August 28, 2013
“You need to read this book,” the judge told me. “Then you need to get every other Legislator to read the book before you take another vote.”
The book was Clean written by David Sheff.
“Addiction is a preventable, treatable disease, not a moral failing. As with other illnesses, the approaches most likely to work are based on science – not faith, tradition, contrition, or wishful thinking,” writes Sheff.
David Sheff is a journalist whose son suffered from drug addiction. A decade ago he sought answers to help his son. In 2008 he wrote about his son’s addiction in A Beautiful Boy.
Clean is Mr. Sheff’s call to action to wake up, learn and act to “overcome addiction and end America’s greatest tragedy.”
Part of the tragedy is the great number of treatments that don’t work and aren’t based in science. Treatment of most illnesses has moved to evidence based practices or those treatments based in science. For the most part, the treatment of addiction has not.
Difficulties arise partly because of the nature of the disease itself. For example, denial is a symptom of the disease – making it difficult to diagnose. Relapse is part of recovery making it difficult to determine success. Mental illness often contributes to addiction. Sheff writes at least a third of those with a psychiatric disorder abuse drugs or alcohol. Diagnosis involves accurately assessing underlying mental illness.
Some treatments do work. Effective treatments include cognitive behavioral therapy, motivational interviewing and dialectical behavioral therapy. DBT therapists assist clients in emotional regulation and distress tolerance. Those with addictions can recognize cravings and tolerate them.
Misdiagnosing and mistreating addiction and related mental illness comes at a tremendous cost to the individual, the addict’s family and to our society.
Often those with addictions are sent to prison with court-ordered treatment for addiction and later released from prison without having received required treatment. It should be no surprise that roughly 60% of Wisconsin’s prison population is a repeat offender.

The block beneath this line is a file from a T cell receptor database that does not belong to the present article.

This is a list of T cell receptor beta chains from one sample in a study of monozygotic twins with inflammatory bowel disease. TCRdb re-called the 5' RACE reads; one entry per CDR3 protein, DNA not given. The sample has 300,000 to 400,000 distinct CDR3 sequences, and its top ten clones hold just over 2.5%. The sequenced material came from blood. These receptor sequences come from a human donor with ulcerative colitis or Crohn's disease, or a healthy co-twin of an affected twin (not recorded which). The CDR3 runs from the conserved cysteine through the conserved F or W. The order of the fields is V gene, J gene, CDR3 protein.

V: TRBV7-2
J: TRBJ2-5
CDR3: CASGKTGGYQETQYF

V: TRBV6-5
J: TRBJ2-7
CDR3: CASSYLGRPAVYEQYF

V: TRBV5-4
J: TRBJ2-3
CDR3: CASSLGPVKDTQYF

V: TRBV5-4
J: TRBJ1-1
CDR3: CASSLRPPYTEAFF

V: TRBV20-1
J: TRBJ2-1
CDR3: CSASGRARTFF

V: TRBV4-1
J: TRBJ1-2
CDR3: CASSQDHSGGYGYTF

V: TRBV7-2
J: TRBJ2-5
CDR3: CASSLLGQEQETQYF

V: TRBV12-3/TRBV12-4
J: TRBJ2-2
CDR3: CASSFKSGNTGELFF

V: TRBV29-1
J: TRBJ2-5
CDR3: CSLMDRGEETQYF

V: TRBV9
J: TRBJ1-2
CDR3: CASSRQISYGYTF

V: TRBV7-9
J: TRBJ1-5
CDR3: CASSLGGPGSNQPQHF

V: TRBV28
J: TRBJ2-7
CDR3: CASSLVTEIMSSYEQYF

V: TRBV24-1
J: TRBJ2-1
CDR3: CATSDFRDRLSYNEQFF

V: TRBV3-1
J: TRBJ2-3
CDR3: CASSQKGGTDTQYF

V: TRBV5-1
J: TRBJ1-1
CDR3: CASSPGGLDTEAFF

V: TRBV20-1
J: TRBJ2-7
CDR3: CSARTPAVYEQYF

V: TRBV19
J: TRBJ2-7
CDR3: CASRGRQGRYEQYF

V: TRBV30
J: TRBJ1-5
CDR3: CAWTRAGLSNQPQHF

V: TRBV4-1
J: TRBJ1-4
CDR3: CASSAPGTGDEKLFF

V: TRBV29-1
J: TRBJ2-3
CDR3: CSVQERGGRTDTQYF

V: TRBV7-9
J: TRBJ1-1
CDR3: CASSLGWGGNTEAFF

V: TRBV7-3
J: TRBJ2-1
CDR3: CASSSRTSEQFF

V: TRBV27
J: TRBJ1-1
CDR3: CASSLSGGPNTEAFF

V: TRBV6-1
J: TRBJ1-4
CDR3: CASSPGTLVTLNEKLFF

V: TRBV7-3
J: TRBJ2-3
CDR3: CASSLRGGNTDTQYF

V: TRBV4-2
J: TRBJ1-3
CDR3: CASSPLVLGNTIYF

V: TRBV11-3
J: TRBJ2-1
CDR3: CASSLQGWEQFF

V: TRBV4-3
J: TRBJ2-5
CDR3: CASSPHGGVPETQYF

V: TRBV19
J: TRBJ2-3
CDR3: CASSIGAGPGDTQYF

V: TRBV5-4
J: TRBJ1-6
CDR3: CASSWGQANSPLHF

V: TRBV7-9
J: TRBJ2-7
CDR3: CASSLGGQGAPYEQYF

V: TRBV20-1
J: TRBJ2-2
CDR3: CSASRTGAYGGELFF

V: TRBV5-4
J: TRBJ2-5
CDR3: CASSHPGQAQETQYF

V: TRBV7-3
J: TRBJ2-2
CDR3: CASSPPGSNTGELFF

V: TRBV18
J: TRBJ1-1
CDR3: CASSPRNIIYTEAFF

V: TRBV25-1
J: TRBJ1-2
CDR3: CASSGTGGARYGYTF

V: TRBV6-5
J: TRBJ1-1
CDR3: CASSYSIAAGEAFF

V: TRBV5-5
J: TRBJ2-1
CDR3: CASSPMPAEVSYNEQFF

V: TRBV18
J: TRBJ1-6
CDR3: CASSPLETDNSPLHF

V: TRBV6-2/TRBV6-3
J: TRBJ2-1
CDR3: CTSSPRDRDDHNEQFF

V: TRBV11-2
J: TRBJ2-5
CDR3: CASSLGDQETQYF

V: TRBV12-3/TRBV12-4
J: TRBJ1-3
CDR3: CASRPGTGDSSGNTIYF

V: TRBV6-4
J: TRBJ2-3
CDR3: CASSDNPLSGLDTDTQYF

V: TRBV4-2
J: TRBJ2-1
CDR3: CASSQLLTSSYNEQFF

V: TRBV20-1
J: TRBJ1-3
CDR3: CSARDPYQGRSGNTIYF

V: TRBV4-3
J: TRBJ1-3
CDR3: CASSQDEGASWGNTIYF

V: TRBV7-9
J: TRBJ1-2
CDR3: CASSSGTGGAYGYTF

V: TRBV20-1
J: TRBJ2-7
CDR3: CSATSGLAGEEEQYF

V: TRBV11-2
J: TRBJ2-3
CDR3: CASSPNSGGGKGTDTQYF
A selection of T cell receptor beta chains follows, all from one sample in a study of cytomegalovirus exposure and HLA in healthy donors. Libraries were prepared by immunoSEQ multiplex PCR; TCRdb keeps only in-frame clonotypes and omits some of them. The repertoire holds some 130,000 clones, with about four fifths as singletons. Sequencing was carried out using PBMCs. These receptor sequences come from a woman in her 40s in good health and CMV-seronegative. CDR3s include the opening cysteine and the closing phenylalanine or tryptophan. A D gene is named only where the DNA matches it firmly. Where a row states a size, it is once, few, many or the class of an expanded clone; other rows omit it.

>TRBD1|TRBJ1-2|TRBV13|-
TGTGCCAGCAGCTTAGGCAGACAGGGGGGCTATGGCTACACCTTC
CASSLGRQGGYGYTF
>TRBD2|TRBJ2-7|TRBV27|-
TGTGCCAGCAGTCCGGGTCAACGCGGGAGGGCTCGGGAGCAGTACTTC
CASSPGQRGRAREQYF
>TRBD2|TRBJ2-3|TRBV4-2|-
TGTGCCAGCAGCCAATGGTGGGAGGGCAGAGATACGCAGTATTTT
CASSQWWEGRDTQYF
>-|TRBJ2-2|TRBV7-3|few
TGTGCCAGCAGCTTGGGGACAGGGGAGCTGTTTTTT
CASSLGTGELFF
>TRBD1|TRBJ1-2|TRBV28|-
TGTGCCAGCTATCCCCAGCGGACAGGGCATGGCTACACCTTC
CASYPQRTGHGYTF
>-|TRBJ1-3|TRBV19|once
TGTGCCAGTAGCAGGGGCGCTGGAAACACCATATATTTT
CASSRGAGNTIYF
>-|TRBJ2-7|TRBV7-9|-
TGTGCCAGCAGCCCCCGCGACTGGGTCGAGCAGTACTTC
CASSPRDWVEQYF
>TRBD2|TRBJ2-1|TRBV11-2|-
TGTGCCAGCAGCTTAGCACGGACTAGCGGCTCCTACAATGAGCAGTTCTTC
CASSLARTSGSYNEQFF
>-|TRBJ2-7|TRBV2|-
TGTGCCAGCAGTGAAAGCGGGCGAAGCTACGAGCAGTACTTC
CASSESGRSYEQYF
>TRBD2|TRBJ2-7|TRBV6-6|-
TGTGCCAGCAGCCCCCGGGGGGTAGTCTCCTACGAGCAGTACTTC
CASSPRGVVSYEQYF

Failure to adequately diagnose and treat addiction costs all of us. For example, the recently passed state budget spends almost $100 million new dollars to renovate prisons and address the expected 2% increase in the prison population.
Over 60% of Wisconsin’s prison population is addicted to drugs including alcohol according to a 2009 audit by the Legislative Audit Bureau. The audit also found over 30% of inmates are mentally ill. Over three quarters of women in Wisconsin prisons are mentally ill.
The solution lies in correctly diagnosing and treating the addiction and preventing further crime.
Treatment Alternative Diversion (TAD) programs include drug and alcohol court, day reporting centers, mental health treatment courts and other initiatives. These programs are highly successful at reducing recidivism and treating substance abuse and mental illness.
Local courts in Western Wisconsin are among the leaders in alternative courts that work to end addiction in our communities. I recently spoke with individuals who work with those struggling with addiction. I learned how drug courts teach accountability, provide structure and save jobs, families and lives.
Yet the programs are underfunded. Few who are eligible are able to participate in the interventions.
During the budget debate I introduced an amendment to invest $75 million in TAD which would yield over $150 million in savings. Instead budget writers put a meager $1 million in new TAD spending. The Governor and Republican legislators who voted for the budget refused to recognize results that show the first million invested by the state in seven pilot programs saved almost $2 for every $1 invested.
Numbers from a 2011 study released by the Office of Justice Assistance project with a $75 million investment Wisconsin would cut annual prison admissions by nearly 40% and cut jail admissions by 21,000. Recidivism rates would fall by as much as 16% and crime rates would drop by 20%. There would also be a drop in the number of children in foster care.
Not quantified by the study are the lives and families restored. I now know what must be done, thanks to the judge who set my summer reading.
Take a look at this book. Then help me act to end addiction.